Sunday’s Super Bowl Isn’t Only Winter Game On TV

The Super Bowl may be the country’s biggest sporting event but it has yet to produce a day off from school, like ESPN’s Winter X Games that conclude tomorrow in Aspen, Colo.

The ninth annual competition, the equivalent of the Olympics for onetime fringe sports like snowboarding and snocross, led to so much absenteeism in the last three years at the Roaring Forks School District outside Aspen that today schools there are closed.

Advertisers after a young male audience have taken notice, buying the full complement of sponsorships for the games, according to Ed Erhardt, president of ESPN/ABC sports customer marketing and sales. Commercials blanketed 15 hours of live coverage on ESPN, ESPN2 and ABC Sports. Sponsors included predictable teen targeters such as Mountain Dew, Taco Bell, Sony PlayStation and Apple, as well as Jeep, Right Guard XTreme Sport, Edge shaving cream, 20th Century Fox’s <I>Alien vs. Predator</I> DVD, Schick Quattro Midnight, Apple and Campbell’s Soup.

“When created, there was no outlet for extreme sports,” said Chris Stiepock, general manager of the Winter X Games. “Now, some games have even crossed over into the Olympics.”

Sources said 30-second spots in the games run $25,000 to $30,000, significantly less expensive than the $2.4 million for the same time on the Super Bowl telecast.

This year’s games saw the first TV effort from Quiksilver, a Huntington Beach, Calif., action-sports equipment and apparel company. Along with subsidiary DC Shoes, Quiksilver provided this season’s top-tier sponsorship, which included media placement on ESPN’s TV, radio, Internet and print properties, as well as on-site signage and additional hospitality perks.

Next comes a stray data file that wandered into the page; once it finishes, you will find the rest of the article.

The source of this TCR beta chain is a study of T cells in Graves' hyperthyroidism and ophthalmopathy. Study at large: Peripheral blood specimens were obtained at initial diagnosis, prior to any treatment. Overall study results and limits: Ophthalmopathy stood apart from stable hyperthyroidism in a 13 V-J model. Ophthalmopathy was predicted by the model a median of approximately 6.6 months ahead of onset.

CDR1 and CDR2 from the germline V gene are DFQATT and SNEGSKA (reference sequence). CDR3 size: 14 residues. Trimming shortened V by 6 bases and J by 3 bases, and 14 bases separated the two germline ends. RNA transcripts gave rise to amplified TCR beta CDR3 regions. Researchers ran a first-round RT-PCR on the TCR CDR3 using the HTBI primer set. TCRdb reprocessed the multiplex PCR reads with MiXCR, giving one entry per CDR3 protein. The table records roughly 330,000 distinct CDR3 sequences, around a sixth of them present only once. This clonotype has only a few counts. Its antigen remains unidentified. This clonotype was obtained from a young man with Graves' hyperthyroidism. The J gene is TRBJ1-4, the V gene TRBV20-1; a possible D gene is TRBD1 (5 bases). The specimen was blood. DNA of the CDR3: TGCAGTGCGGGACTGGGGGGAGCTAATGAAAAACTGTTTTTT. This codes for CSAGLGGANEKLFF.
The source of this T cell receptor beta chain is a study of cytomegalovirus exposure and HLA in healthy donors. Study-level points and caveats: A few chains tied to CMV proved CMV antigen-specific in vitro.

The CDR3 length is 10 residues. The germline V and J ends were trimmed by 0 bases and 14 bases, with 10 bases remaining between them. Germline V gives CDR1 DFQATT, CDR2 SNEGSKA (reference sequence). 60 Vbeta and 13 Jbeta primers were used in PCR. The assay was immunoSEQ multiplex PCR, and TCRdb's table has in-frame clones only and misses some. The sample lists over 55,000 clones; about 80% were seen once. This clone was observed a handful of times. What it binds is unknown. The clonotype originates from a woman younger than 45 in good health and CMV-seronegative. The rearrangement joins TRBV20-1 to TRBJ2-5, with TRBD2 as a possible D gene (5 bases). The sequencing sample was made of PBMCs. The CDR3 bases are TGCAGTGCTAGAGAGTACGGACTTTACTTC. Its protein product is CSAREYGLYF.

Quiksilver’s advertising campaign was crafted by 72andSunny, an El Segundo, Calif.-based independent shop. Television spots take advantage of the company’s established relationships with a number of X Games athletes, and play off the idea that personalities are as important as skill: the competitors are not unlike their fans, except for using pricier equipment.

Five 30-second spots by 72andSunny have been running since last week and will continue through mid-February, the agency said. Four are reality TV-style ads that feature an intentionally low-budget, 1960s surfer-flick look, accompanied by retro-bachelor pad-inspired music. In each, scruffy snowboarders Danny Kass and Todd Richards sarcastically taunt and test one another. For example, Kass makes Richards hold his small dog while he takes off down a hill, or they play a game of rock-paper-scissors to determine who gets to be the snowboard-run “guinea pig.” Another commercial goofs on the age difference between the two (Richards is older).

Spots for DC Shoes, created in-house, feature leading skateboarders Ryan Smith and Devine Calloway, and show their perceptions of all objects as skate-able platforms.

Junior high and high school teens ages 12-17 are the X Games prime viewers, according to ESPN. Including all telecasts, the three networks (ESPN, ESPN2 and ABC) in 2004 garnered an average of 413,000 households, up from fewer than 270,000 in 2001.